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Olympian Lovett announces retirement

Author -  Karen Simpson

Olympic kayaker Jaimee Lovett is hanging up her paddle, retiring from the sport after ten years of toil and two years of world-class performances.

Olympian Lovett announces retirement

Olympic kayaker Jaimee Lovett is hanging up her paddle, retiring from the sport after ten years of toil and two years of world-class performances.
2016 k4 2.jpg

Olympic kayaker Jaimee Lovett is hanging up her paddle, retiring from the sport after ten years of toil and two years of world-class performances.

The 28-year-old played an anchor role in the historic New Zealand women’s K4 that finished fifth in Rio last year, confirming their place at the elite level of the sport.

Lovett, however, is leaving her teammates to carry on towards Tokyo in 2020, content with what she’s achieved.

“When you’re pouring your heart and soul into sport, you always need a desire to be better and leading into Rio, I was paddling better than I could’ve ever thought possible,” Lovett explained. “When I came back to training late last year, knowing how much work I needed to get back to that level, the desire to be better just wasn’t there. I’d peaked - I’d got to the top of my mountain - and I didn’t want to climb another one. I’m proud of what I achieved and that’s enough for me."

Together with Caitlin Ryan, Aimee Fisher and Kayla Imrie, the Whakatane-raised kayaker helped take an untested, inexperienced K4 boat within inches of an Olympic medal in just 18 months together, collecting world cup gold in Portugal in 2015 and bronze last year.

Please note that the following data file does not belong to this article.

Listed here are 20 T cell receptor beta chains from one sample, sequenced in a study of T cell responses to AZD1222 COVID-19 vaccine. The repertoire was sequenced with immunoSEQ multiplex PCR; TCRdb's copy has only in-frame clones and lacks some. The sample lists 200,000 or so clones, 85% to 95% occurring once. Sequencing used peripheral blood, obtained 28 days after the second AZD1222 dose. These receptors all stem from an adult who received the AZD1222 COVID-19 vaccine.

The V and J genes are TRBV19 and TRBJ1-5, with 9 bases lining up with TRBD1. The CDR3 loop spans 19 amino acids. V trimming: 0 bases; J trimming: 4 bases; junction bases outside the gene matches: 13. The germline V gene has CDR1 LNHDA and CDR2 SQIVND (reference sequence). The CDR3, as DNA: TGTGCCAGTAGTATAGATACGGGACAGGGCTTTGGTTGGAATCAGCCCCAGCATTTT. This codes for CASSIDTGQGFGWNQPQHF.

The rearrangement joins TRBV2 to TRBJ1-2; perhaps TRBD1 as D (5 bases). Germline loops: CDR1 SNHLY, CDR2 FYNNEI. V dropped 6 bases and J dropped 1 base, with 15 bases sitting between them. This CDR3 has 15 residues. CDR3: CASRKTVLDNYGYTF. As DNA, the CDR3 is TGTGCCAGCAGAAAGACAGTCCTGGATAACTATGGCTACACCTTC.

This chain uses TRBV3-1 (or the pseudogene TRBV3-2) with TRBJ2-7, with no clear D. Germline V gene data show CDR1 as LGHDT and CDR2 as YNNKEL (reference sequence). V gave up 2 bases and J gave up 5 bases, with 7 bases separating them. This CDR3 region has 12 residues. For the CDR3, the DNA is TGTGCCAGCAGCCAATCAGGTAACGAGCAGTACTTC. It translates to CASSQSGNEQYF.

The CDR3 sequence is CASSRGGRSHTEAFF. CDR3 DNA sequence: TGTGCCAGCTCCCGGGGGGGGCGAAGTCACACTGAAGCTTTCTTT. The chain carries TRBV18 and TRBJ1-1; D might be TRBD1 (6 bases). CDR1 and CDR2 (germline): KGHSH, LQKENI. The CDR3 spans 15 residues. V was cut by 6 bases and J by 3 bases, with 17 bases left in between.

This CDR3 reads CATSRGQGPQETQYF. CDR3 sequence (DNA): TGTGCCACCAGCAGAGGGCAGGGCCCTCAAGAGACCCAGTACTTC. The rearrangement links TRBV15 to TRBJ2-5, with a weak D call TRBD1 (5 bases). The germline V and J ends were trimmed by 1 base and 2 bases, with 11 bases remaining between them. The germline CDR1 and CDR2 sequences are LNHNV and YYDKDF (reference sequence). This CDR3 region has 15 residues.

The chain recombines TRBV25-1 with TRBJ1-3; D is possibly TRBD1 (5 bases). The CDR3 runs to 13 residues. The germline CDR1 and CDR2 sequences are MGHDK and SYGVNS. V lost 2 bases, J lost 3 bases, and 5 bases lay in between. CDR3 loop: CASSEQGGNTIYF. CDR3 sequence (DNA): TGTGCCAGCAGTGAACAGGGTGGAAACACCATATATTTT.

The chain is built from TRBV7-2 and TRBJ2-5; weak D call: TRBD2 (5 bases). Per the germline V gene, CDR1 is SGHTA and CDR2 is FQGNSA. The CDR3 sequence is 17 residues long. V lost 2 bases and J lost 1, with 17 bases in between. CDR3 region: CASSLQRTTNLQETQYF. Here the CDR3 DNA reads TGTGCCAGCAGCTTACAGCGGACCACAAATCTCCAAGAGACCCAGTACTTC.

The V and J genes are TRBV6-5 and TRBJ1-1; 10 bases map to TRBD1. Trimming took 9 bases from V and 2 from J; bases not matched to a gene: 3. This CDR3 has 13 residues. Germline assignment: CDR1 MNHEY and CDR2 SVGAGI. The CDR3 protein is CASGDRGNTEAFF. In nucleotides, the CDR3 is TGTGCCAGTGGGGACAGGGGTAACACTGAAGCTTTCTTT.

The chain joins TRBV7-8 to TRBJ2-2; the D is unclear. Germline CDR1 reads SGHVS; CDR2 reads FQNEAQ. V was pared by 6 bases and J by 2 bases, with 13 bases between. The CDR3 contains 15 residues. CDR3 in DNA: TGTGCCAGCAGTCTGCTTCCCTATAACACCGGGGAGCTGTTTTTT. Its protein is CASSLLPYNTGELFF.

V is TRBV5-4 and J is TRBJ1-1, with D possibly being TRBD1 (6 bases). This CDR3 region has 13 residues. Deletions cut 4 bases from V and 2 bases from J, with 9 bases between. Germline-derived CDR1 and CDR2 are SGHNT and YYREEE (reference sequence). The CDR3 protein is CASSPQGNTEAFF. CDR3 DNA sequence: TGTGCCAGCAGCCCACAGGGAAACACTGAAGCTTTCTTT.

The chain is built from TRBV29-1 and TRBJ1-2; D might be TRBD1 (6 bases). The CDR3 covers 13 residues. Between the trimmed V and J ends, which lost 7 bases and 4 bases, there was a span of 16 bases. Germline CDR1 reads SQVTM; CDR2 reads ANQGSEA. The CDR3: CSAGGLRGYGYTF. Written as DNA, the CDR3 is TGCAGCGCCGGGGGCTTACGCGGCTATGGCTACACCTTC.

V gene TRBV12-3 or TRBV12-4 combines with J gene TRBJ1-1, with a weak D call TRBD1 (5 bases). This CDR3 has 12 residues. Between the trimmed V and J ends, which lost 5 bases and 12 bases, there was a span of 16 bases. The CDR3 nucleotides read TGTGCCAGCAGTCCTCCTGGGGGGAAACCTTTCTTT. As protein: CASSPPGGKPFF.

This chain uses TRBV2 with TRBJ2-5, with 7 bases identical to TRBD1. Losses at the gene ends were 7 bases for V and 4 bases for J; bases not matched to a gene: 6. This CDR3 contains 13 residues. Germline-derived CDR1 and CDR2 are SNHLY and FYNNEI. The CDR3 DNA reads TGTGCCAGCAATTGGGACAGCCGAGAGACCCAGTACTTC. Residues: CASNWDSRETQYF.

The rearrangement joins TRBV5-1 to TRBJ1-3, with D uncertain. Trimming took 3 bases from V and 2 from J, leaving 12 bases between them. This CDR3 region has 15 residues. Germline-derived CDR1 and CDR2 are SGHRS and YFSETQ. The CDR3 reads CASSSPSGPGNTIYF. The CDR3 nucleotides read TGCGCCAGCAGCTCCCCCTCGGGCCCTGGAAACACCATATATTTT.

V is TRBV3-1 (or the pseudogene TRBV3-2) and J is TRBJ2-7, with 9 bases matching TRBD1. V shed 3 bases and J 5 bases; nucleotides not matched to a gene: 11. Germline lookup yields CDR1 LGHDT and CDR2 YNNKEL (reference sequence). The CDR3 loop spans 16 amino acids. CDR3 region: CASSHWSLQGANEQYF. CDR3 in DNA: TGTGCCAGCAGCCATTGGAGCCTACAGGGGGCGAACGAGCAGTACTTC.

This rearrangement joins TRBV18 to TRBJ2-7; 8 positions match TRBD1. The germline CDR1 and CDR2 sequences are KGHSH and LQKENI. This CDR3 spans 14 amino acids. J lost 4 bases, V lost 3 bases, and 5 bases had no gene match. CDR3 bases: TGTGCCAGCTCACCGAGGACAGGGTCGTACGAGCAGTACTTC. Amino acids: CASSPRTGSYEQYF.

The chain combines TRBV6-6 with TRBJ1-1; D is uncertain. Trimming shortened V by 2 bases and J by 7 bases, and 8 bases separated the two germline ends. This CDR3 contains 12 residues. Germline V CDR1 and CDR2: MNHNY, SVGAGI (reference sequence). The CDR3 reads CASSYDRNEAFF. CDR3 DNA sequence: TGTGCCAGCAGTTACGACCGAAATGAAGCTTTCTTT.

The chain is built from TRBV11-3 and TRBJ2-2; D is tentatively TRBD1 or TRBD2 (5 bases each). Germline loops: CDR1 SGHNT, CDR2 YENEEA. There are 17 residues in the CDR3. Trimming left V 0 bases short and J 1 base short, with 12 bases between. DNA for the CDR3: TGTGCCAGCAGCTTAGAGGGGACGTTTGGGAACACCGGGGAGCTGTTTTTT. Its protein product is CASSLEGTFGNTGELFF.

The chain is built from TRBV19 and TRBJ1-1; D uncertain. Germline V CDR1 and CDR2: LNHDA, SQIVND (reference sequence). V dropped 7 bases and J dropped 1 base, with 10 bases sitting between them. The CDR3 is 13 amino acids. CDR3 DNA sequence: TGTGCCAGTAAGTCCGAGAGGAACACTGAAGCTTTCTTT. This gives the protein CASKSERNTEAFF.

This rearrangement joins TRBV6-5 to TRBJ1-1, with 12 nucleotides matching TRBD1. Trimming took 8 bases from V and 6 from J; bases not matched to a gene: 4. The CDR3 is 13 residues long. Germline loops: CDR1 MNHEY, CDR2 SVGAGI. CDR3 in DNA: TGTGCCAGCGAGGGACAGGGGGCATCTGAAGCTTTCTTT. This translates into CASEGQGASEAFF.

That success made her retirement decision a lot easier for Lovett, having proved to herself what she was capable of, and capping an international career that began at the 2007 Youth Olympic Festival in Australia.

Ryan, Fisher and Imrie will continue with the national high performance programme, run by New Zealand women’s coach Rene Olsen, where they’ve been joined by an enlarged squad of talented younger paddlers coming through.

“It’s exciting and we’re in a really good position,” Lovett said. “We’ve got three world-class coaches (Olsen, Gordon Walker and men’s coach Fred Loyer) and building some solid programmes with a group of athletes who are really keen to get stuck in. You can see the athletes going after it themselves, rather than waiting for it to happen.”

Canoe Racing New Zealand boss Mark Weatherall paid tribute to Lovett’s contribution to the sport.
“Jaimee’s maturity and work ethic have been inspirational, not only for her teammates but also to the next generation of paddlers coming through,” Weatherall said. “I’ve personally seen her develop from a shy teenaged surf lifesaver from Whakatane to a universally-respected, world-class canoe sprinter. She’ll leave a big hole in our sport but it’s a privilege to have worked with her.”

Lovett’s immediate plans now are fairly uncomplicated - she intends making the most of the New Zealand summer, before joining partner Shea McAleese - the veteran Black Sticks midfielder - in Europe where he’s contracted in the off-season.

Olympian Lovett announces retirement

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